The titanium dioxide (TiO2) nanotube surface enables significantly accelerated osteoblast adhesion and exhibits strong bonding with bone. We prepared various sizes (30-100 nm diameter) of titanium dioxide (TiO2) nanotubes on titanium substrates by anodization and investigated the osteoblast cellular behavior in response to these different nanotube sizes. The unique and striking result of this study is that a change in osteoblast behavior is obtained in a relatively narrow range of nanotube dimensions, with small diameter (similar to 30 nm) nanotubes promoting the highest degree of osteoblast adhesion, while larger diameter (70-100 nm) nanotubes elicit a lower population of cells with extremely elongated cellular morphology and much higher alkaline phosphatase levels. Increased elongation of nuclei was also observed with larger diameter nanotubes. By controlling the nanotopography, large diameter nanotubes, in the similar to 100 min regime, induced extremely elongated cellular shapes, with an aspect ratio of 11:1, which resulted in substantially enhanced up-regulation of alkaline phosphatase activity, suggesting greater bone-forming ability than nanotubes with smaller diameters. Such nanotube structures, already being a strongly osseointegrating implant material, offer encouraging implications for the development and optimization of novel orthopedics-related treatments with precise control toward desired cell and bone growth behavior. (C) 2009 Acta Materialia Inc. Published by Elsevier Ltd. All rights reserved.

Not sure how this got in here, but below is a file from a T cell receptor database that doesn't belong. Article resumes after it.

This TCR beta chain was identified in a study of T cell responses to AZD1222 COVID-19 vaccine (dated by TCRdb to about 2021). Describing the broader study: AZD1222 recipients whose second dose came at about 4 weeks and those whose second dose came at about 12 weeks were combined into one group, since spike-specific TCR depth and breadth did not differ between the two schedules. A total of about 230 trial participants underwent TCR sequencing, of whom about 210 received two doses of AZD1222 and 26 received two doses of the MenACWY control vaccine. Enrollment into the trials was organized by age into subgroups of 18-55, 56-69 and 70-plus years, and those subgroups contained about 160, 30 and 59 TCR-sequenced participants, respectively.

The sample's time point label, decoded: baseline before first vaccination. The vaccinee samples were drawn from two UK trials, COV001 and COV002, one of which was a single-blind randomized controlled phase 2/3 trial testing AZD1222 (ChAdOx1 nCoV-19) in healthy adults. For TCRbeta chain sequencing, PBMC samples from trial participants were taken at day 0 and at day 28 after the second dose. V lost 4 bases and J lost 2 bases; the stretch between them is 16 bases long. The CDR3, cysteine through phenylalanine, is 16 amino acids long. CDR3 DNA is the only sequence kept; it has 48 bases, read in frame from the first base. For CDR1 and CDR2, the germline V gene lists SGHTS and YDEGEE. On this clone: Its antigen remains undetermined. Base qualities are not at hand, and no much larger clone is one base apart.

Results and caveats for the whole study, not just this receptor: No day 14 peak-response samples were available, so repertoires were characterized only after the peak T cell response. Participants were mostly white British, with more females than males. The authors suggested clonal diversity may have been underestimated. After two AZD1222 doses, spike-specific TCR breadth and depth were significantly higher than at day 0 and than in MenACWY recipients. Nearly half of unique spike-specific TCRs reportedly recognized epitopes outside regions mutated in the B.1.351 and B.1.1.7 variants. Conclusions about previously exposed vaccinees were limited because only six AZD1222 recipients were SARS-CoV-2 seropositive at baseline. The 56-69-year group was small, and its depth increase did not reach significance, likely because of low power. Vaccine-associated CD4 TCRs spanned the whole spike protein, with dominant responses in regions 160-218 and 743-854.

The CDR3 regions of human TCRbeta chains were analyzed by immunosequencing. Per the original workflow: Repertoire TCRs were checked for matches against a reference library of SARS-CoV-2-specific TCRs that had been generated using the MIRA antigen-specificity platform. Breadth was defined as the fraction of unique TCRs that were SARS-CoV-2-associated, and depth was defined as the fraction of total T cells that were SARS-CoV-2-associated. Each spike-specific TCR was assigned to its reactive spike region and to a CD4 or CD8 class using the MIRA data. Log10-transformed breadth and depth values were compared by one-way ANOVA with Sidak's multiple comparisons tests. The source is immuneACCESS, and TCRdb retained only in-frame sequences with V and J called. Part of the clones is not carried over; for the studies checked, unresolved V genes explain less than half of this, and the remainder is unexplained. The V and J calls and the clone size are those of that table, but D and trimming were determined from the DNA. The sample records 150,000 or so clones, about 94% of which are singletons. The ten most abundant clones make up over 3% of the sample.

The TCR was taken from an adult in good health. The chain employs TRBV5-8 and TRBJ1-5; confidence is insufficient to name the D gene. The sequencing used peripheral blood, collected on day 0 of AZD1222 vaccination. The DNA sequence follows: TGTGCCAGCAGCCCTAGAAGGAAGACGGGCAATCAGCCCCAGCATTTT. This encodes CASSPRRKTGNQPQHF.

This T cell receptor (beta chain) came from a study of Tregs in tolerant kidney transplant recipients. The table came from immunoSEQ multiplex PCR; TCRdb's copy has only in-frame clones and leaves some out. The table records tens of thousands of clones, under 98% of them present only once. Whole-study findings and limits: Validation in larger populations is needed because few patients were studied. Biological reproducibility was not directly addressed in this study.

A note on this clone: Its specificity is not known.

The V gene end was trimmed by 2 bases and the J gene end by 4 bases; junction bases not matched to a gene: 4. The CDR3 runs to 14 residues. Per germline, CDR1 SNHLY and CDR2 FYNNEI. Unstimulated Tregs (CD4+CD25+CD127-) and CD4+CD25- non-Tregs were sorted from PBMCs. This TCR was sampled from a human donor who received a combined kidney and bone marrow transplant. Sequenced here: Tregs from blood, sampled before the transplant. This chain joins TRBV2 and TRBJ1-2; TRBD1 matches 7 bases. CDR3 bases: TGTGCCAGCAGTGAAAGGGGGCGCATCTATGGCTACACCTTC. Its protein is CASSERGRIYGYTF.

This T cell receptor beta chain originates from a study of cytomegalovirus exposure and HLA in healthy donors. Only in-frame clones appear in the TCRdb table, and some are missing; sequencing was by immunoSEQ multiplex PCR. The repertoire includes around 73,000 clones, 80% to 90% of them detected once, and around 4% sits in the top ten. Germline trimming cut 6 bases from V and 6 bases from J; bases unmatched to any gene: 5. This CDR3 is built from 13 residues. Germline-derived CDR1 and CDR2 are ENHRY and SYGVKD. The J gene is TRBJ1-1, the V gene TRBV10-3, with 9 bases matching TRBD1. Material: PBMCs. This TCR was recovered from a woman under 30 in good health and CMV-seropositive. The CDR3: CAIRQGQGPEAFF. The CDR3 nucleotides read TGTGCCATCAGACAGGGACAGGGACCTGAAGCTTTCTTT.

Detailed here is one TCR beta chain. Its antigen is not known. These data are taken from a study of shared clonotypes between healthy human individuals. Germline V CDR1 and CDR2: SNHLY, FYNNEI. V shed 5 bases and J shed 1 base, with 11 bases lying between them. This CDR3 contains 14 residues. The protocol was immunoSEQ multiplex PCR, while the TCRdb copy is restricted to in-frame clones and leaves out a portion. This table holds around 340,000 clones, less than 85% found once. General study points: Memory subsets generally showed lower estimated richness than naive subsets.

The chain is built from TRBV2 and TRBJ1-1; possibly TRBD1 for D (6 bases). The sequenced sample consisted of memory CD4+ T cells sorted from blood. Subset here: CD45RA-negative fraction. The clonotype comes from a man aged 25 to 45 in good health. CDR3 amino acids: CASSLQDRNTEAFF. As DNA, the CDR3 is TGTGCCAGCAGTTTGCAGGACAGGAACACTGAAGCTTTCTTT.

Bibliographical noteThe information about affiliations in this record was updated in December 2015.
The record was previously connected to the following departments: Bioimplant Research (013242910)
Subject classification (UKÄ)
- Medical Biotechnology
- phosphatase activity
- Cell elongation
- Cell adhesion
- TiO2 nanotubes